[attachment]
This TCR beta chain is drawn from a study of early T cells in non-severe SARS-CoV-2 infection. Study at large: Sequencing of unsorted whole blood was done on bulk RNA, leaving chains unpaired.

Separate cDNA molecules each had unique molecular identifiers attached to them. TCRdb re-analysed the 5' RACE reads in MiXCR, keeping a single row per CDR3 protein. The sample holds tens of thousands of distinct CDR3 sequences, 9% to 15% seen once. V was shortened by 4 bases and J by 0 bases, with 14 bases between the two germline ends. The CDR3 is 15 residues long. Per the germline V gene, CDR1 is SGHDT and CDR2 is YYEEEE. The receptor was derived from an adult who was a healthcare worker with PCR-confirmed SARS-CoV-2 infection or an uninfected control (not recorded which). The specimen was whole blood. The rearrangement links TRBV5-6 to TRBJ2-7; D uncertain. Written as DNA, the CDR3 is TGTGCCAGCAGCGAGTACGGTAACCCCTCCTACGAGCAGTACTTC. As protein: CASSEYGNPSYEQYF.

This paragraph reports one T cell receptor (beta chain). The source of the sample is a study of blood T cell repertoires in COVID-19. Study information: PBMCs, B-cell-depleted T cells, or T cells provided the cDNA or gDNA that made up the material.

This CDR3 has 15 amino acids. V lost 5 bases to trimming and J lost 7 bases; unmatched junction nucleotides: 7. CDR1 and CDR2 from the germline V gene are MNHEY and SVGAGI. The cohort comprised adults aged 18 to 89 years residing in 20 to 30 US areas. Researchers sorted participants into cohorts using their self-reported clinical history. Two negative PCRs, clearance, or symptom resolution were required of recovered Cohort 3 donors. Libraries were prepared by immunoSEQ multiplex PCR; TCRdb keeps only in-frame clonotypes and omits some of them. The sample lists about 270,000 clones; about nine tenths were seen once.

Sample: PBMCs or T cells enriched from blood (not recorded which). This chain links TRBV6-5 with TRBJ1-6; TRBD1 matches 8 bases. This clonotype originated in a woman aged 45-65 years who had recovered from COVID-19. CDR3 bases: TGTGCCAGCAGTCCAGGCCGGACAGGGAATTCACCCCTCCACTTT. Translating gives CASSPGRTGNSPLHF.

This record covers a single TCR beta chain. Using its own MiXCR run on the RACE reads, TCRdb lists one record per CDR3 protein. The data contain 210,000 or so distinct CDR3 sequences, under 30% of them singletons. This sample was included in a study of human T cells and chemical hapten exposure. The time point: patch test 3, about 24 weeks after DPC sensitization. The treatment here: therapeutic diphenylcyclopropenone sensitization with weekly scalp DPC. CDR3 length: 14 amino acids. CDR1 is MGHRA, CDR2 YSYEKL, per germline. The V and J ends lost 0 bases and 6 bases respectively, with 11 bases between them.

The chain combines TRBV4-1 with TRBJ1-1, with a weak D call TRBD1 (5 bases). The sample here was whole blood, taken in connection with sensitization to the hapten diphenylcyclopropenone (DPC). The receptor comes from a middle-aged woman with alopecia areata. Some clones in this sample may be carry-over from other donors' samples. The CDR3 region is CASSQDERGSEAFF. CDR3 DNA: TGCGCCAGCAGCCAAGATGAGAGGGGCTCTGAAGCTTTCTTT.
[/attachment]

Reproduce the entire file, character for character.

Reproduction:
This TCR beta chain is drawn from a study of early T cells in non-severe SARS-CoV-2 infection. Study at large: Sequencing of unsorted whole blood was done on bulk RNA, leaving chains unpaired.

Separate cDNA molecules each had unique molecular identifiers attached to them. TCRdb re-analysed the 5' RACE reads in MiXCR, keeping a single row per CDR3 protein. The sample holds tens of thousands of distinct CDR3 sequences, 9% to 15% seen once. V was shortened by 4 bases and J by 0 bases, with 14 bases between the two germline ends. The CDR3 is 15 residues long. Per the germline V gene, CDR1 is SGHDT and CDR2 is YYEEEE. The receptor was derived from an adult who was a healthcare worker with PCR-confirmed SARS-CoV-2 infection or an uninfected control (not recorded which). The specimen was whole blood. The rearrangement links TRBV5-6 to TRBJ2-7; D uncertain. Written as DNA, the CDR3 is TGTGCCAGCAGCGAGTACGGTAACCCCTCCTACGAGCAGTACTTC. As protein: CASSEYGNPSYEQYF.

This paragraph reports one T cell receptor (beta chain). The source of the sample is a study of blood T cell repertoires in COVID-19. Study information: PBMCs, B-cell-depleted T cells, or T cells provided the cDNA or gDNA that made up the material.

This CDR3 has 15 amino acids. V lost 5 bases to trimming and J lost 7 bases; unmatched junction nucleotides: 7. CDR1 and CDR2 from the germline V gene are MNHEY and SVGAGI. The cohort comprised adults aged 18 to 89 years residing in 20 to 30 US areas. Researchers sorted participants into cohorts using their self-reported clinical history. Two negative PCRs, clearance, or symptom resolution were required of recovered Cohort 3 donors. Libraries were prepared by immunoSEQ multiplex PCR; TCRdb keeps only in-frame clonotypes and omits some of them. The sample lists about 270,000 clones; about nine tenths were seen once.

Sample: PBMCs or T cells enriched from blood (not recorded which). This chain links TRBV6-5 with TRBJ1-6; TRBD1 matches 8 bases. This clonotype originated in a woman aged 45-65 years who had recovered from COVID-19. CDR3 bases: TGTGCCAGCAGTCCAGGCCGGACAGGGAATTCACCCCTCCACTTT. Translating gives CASSPGRTGNSPLHF.

This record covers a single TCR beta chain. Using its own MiXCR run on the RACE reads, TCRdb lists one record per CDR3 protein. The data contain 210,000 or so distinct CDR3 sequences, under 30% of them singletons. This sample was included in a study of human T cells and chemical hapten exposure. The time point: patch test 3, about 24 weeks after DPC sensitization. The treatment here: therapeutic diphenylcyclopropenone sensitization with weekly scalp DPC. CDR3 length: 14 amino acids. CDR1 is MGHRA, CDR2 YSYEKL, per germline. The V and J ends lost 0 bases and 6 bases respectively, with 11 bases between them.

The chain combines TRBV4-1 with TRBJ1-1, with a weak D call TRBD1 (5 bases). The sample here was whole blood, taken in connection with sensitization to the hapten diphenylcyclopropenone (DPC). The receptor comes from a middle-aged woman with alopecia areata. Some clones in this sample may be carry-over from other donors' samples. The CDR3 region is CASSQDERGSEAFF. CDR3 DNA: TGCGCCAGCAGCCAAGATGAGAGGGGCTCTGAAGCTTTCTTT.